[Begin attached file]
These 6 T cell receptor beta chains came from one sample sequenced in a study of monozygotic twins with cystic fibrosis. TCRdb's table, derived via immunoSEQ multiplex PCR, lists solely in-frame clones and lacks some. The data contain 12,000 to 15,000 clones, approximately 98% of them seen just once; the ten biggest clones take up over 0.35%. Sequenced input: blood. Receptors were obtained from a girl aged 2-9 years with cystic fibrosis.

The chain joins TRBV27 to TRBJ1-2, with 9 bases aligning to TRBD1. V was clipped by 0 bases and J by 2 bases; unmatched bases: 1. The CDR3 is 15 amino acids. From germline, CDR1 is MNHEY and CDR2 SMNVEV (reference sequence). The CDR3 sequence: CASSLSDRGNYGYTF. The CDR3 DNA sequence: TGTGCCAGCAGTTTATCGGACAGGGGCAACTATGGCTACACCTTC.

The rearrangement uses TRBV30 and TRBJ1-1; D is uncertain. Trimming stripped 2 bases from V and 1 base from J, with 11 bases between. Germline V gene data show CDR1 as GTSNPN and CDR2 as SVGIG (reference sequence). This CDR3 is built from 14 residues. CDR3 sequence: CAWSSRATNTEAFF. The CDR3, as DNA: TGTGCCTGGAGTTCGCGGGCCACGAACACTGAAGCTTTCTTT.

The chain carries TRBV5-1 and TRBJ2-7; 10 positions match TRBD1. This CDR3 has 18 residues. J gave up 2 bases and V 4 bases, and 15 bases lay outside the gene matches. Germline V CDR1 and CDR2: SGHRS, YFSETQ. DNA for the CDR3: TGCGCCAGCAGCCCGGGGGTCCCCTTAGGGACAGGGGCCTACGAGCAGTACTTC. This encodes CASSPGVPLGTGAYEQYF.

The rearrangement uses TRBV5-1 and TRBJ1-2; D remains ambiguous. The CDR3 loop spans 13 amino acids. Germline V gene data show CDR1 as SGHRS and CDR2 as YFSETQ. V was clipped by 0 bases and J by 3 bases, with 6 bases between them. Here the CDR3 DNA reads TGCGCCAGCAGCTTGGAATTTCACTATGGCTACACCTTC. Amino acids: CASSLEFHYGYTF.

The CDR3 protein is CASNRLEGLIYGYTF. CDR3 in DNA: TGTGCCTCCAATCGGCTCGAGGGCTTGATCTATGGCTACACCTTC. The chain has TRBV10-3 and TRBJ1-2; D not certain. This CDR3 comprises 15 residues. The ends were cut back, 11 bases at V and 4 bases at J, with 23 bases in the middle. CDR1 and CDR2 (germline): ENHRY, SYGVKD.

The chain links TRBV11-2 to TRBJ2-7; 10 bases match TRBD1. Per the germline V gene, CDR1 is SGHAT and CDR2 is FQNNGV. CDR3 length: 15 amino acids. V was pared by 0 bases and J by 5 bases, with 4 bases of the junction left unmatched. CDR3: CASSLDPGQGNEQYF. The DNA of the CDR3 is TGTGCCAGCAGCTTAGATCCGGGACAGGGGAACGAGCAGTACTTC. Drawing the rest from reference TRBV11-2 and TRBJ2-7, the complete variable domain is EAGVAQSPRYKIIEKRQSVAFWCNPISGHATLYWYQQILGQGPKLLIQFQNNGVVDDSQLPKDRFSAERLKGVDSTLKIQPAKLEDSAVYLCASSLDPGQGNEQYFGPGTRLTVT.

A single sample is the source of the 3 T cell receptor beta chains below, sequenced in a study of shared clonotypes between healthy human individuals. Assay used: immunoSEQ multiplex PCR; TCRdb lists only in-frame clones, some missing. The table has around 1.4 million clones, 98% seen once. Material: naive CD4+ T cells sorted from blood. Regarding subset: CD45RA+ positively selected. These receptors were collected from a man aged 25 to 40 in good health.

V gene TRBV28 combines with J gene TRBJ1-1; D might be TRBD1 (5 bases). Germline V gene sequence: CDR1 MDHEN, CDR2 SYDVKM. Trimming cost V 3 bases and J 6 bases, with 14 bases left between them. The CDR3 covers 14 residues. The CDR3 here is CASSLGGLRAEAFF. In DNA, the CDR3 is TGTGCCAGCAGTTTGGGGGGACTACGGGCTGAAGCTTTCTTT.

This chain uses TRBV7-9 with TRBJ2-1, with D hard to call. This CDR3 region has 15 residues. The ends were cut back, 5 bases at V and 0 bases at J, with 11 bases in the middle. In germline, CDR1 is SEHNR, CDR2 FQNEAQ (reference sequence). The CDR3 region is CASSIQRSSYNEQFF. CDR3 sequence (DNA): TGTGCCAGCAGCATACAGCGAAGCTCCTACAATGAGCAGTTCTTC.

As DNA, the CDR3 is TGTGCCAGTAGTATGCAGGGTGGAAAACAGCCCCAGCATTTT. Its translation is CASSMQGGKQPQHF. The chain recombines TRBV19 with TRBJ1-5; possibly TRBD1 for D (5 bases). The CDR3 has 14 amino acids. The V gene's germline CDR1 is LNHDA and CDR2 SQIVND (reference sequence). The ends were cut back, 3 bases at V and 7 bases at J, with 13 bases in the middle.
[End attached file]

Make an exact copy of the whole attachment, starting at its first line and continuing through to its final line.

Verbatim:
These 6 T cell receptor beta chains came from one sample sequenced in a study of monozygotic twins with cystic fibrosis. TCRdb's table, derived via immunoSEQ multiplex PCR, lists solely in-frame clones and lacks some. The data contain 12,000 to 15,000 clones, approximately 98% of them seen just once; the ten biggest clones take up over 0.35%. Sequenced input: blood. Receptors were obtained from a girl aged 2-9 years with cystic fibrosis.

The chain joins TRBV27 to TRBJ1-2, with 9 bases aligning to TRBD1. V was clipped by 0 bases and J by 2 bases; unmatched bases: 1. The CDR3 is 15 amino acids. From germline, CDR1 is MNHEY and CDR2 SMNVEV (reference sequence). The CDR3 sequence: CASSLSDRGNYGYTF. The CDR3 DNA sequence: TGTGCCAGCAGTTTATCGGACAGGGGCAACTATGGCTACACCTTC.

The rearrangement uses TRBV30 and TRBJ1-1; D is uncertain. Trimming stripped 2 bases from V and 1 base from J, with 11 bases between. Germline V gene data show CDR1 as GTSNPN and CDR2 as SVGIG (reference sequence). This CDR3 is built from 14 residues. CDR3 sequence: CAWSSRATNTEAFF. The CDR3, as DNA: TGTGCCTGGAGTTCGCGGGCCACGAACACTGAAGCTTTCTTT.

The chain carries TRBV5-1 and TRBJ2-7; 10 positions match TRBD1. This CDR3 has 18 residues. J gave up 2 bases and V 4 bases, and 15 bases lay outside the gene matches. Germline V CDR1 and CDR2: SGHRS, YFSETQ. DNA for the CDR3: TGCGCCAGCAGCCCGGGGGTCCCCTTAGGGACAGGGGCCTACGAGCAGTACTTC. This encodes CASSPGVPLGTGAYEQYF.

The rearrangement uses TRBV5-1 and TRBJ1-2; D remains ambiguous. The CDR3 loop spans 13 amino acids. Germline V gene data show CDR1 as SGHRS and CDR2 as YFSETQ. V was clipped by 0 bases and J by 3 bases, with 6 bases between them. Here the CDR3 DNA reads TGCGCCAGCAGCTTGGAATTTCACTATGGCTACACCTTC. Amino acids: CASSLEFHYGYTF.

The CDR3 protein is CASNRLEGLIYGYTF. CDR3 in DNA: TGTGCCTCCAATCGGCTCGAGGGCTTGATCTATGGCTACACCTTC. The chain has TRBV10-3 and TRBJ1-2; D not certain. This CDR3 comprises 15 residues. The ends were cut back, 11 bases at V and 4 bases at J, with 23 bases in the middle. CDR1 and CDR2 (germline): ENHRY, SYGVKD.

The chain links TRBV11-2 to TRBJ2-7; 10 bases match TRBD1. Per the germline V gene, CDR1 is SGHAT and CDR2 is FQNNGV. CDR3 length: 15 amino acids. V was pared by 0 bases and J by 5 bases, with 4 bases of the junction left unmatched. CDR3: CASSLDPGQGNEQYF. The DNA of the CDR3 is TGTGCCAGCAGCTTAGATCCGGGACAGGGGAACGAGCAGTACTTC. Drawing the rest from reference TRBV11-2 and TRBJ2-7, the complete variable domain is EAGVAQSPRYKIIEKRQSVAFWCNPISGHATLYWYQQILGQGPKLLIQFQNNGVVDDSQLPKDRFSAERLKGVDSTLKIQPAKLEDSAVYLCASSLDPGQGNEQYFGPGTRLTVT.

A single sample is the source of the 3 T cell receptor beta chains below, sequenced in a study of shared clonotypes between healthy human individuals. Assay used: immunoSEQ multiplex PCR; TCRdb lists only in-frame clones, some missing. The table has around 1.4 million clones, 98% seen once. Material: naive CD4+ T cells sorted from blood. Regarding subset: CD45RA+ positively selected. These receptors were collected from a man aged 25 to 40 in good health.

V gene TRBV28 combines with J gene TRBJ1-1; D might be TRBD1 (5 bases). Germline V gene sequence: CDR1 MDHEN, CDR2 SYDVKM. Trimming cost V 3 bases and J 6 bases, with 14 bases left between them. The CDR3 covers 14 residues. The CDR3 here is CASSLGGLRAEAFF. In DNA, the CDR3 is TGTGCCAGCAGTTTGGGGGGACTACGGGCTGAAGCTTTCTTT.

This chain uses TRBV7-9 with TRBJ2-1, with D hard to call. This CDR3 region has 15 residues. The ends were cut back, 5 bases at V and 0 bases at J, with 11 bases in the middle. In germline, CDR1 is SEHNR, CDR2 FQNEAQ (reference sequence). The CDR3 region is CASSIQRSSYNEQFF. CDR3 sequence (DNA): TGTGCCAGCAGCATACAGCGAAGCTCCTACAATGAGCAGTTCTTC.

As DNA, the CDR3 is TGTGCCAGTAGTATGCAGGGTGGAAAACAGCCCCAGCATTTT. Its translation is CASSMQGGKQPQHF. The chain recombines TRBV19 with TRBJ1-5; possibly TRBD1 for D (5 bases). The CDR3 has 14 amino acids. The V gene's germline CDR1 is LNHDA and CDR2 SQIVND (reference sequence). The ends were cut back, 3 bases at V and 7 bases at J, with 13 bases in the middle.